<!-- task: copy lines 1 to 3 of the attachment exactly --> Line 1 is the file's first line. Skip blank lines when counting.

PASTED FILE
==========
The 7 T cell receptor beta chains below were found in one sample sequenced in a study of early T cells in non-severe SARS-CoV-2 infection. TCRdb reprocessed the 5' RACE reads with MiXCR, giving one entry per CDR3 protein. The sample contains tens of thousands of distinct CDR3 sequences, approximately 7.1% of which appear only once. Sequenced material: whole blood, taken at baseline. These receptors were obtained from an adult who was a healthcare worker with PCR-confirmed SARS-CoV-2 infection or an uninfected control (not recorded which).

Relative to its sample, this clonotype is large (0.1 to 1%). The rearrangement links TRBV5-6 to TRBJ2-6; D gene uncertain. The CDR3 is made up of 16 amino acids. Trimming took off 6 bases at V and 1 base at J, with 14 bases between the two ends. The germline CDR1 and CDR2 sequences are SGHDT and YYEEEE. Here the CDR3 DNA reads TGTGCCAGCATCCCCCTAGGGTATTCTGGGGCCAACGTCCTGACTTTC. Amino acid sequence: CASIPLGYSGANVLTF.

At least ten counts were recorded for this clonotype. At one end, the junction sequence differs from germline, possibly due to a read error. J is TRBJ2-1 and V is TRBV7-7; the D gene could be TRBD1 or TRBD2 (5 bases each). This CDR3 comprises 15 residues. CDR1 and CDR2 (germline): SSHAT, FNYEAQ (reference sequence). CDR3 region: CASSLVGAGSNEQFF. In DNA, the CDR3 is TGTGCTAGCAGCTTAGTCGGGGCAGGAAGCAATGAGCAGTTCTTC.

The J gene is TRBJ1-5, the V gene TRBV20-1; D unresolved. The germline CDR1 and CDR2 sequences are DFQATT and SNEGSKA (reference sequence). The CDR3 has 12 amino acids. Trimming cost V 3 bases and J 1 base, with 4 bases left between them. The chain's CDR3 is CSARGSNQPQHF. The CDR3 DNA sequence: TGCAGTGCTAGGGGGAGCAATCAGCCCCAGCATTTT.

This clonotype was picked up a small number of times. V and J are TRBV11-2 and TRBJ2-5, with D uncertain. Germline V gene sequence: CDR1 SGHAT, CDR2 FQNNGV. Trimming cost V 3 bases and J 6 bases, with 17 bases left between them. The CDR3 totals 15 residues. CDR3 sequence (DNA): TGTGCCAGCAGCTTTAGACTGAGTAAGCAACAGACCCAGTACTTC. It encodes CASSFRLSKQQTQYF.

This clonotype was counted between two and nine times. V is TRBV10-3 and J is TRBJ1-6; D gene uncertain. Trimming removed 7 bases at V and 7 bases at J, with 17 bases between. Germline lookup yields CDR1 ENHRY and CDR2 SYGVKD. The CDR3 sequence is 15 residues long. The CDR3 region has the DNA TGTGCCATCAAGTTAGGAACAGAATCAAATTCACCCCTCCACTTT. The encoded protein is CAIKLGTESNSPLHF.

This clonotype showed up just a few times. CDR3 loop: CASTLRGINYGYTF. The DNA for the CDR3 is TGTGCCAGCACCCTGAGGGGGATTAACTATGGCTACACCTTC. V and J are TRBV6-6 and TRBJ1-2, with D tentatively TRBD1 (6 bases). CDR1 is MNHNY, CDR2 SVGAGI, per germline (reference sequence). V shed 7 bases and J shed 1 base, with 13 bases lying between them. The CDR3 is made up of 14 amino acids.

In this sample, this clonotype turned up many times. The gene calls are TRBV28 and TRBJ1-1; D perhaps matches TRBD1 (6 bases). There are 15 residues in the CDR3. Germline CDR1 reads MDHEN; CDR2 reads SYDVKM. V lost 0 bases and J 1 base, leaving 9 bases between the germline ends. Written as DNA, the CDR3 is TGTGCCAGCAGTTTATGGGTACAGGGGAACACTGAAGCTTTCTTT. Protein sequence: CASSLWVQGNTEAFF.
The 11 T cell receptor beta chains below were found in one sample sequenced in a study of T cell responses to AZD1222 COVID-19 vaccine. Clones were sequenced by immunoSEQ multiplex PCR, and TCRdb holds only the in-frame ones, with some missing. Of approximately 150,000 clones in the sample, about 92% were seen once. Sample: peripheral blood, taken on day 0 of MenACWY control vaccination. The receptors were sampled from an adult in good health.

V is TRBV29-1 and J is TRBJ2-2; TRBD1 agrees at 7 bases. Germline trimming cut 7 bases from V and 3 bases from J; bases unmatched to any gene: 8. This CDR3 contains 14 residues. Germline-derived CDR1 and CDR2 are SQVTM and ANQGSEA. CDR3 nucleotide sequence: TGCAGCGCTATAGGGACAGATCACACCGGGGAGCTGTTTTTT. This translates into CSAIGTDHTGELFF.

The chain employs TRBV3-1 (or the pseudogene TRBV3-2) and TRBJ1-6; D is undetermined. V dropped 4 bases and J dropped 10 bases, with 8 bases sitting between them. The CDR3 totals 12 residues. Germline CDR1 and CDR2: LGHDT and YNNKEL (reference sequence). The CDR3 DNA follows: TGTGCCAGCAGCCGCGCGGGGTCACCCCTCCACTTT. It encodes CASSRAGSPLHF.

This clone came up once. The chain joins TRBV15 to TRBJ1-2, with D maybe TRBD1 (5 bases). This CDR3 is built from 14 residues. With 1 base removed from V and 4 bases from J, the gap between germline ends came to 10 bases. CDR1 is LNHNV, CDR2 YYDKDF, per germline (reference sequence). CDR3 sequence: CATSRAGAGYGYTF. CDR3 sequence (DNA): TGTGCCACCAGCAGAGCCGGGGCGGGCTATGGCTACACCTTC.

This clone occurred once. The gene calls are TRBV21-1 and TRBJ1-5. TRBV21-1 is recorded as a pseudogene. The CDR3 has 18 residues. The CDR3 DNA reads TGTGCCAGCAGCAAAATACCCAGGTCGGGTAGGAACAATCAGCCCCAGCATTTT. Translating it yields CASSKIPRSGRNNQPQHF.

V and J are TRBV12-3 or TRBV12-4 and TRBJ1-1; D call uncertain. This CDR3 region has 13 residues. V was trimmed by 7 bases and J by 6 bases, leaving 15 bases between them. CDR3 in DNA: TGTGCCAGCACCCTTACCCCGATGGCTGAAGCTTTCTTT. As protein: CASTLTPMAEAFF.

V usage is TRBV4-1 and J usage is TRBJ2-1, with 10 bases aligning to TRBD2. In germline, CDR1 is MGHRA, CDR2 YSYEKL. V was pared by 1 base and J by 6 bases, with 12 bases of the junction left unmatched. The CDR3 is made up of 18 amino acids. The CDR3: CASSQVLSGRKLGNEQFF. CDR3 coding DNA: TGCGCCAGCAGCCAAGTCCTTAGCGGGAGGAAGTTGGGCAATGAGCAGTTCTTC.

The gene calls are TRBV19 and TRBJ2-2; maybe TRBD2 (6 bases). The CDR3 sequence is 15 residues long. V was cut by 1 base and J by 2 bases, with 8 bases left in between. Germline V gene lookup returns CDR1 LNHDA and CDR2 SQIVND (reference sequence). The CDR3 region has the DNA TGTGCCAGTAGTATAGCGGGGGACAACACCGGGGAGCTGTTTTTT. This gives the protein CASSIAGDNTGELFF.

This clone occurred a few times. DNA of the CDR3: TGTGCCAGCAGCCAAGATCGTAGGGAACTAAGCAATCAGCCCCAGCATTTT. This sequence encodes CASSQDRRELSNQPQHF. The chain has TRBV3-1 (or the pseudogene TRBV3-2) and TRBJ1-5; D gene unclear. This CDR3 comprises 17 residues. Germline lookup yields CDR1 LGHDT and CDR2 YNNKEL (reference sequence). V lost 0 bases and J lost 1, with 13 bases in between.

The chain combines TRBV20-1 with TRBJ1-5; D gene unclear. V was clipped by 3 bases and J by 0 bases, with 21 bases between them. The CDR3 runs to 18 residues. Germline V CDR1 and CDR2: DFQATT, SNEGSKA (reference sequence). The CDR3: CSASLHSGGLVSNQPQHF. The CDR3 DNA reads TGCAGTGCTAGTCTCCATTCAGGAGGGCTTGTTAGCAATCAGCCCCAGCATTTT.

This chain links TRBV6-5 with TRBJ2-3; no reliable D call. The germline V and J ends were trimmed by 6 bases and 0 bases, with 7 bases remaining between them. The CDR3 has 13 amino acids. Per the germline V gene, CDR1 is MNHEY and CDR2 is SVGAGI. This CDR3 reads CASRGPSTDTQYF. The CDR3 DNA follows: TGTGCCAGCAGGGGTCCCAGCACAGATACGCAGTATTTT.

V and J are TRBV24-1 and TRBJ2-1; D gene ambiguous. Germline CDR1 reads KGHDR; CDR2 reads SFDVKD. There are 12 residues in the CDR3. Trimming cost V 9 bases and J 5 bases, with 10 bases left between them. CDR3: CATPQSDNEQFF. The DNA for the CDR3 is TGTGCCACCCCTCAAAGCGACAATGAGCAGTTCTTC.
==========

The 7 T cell receptor beta chains below were found in one sample sequenced in a study of early T cells in non-severe SARS-CoV-2 infection. TCRdb reprocessed the 5' RACE reads with MiXCR, giving one entry per CDR3 protein. The sample contains tens of thousands of distinct CDR3 sequences, approximately 7.1% of which appear only once. Sequenced material: whole blood, taken at baseline. These receptors were obtained from an adult who was a healthcare worker with PCR-confirmed SARS-CoV-2 infection or an uninfected control (not recorded which).

Relative to its sample, this clonotype is large (0.1 to 1%). The rearrangement links TRBV5-6 to TRBJ2-6; D gene uncertain. The CDR3 is made up of 16 amino acids. Trimming took off 6 bases at V and 1 base at J, with 14 bases between the two ends. The germline CDR1 and CDR2 sequences are SGHDT and YYEEEE. Here the CDR3 DNA reads TGTGCCAGCATCCCCCTAGGGTATTCTGGGGCCAACGTCCTGACTTTC. Amino acid sequence: CASIPLGYSGANVLTF.

At least ten counts were recorded for this clonotype. At one end, the junction sequence differs from germline, possibly due to a read error. J is TRBJ2-1 and V is TRBV7-7; the D gene could be TRBD1 or TRBD2 (5 bases each). This CDR3 comprises 15 residues. CDR1 and CDR2 (germline): SSHAT, FNYEAQ (reference sequence). CDR3 region: CASSLVGAGSNEQFF. In DNA, the CDR3 is TGTGCTAGCAGCTTAGTCGGGGCAGGAAGCAATGAGCAGTTCTTC.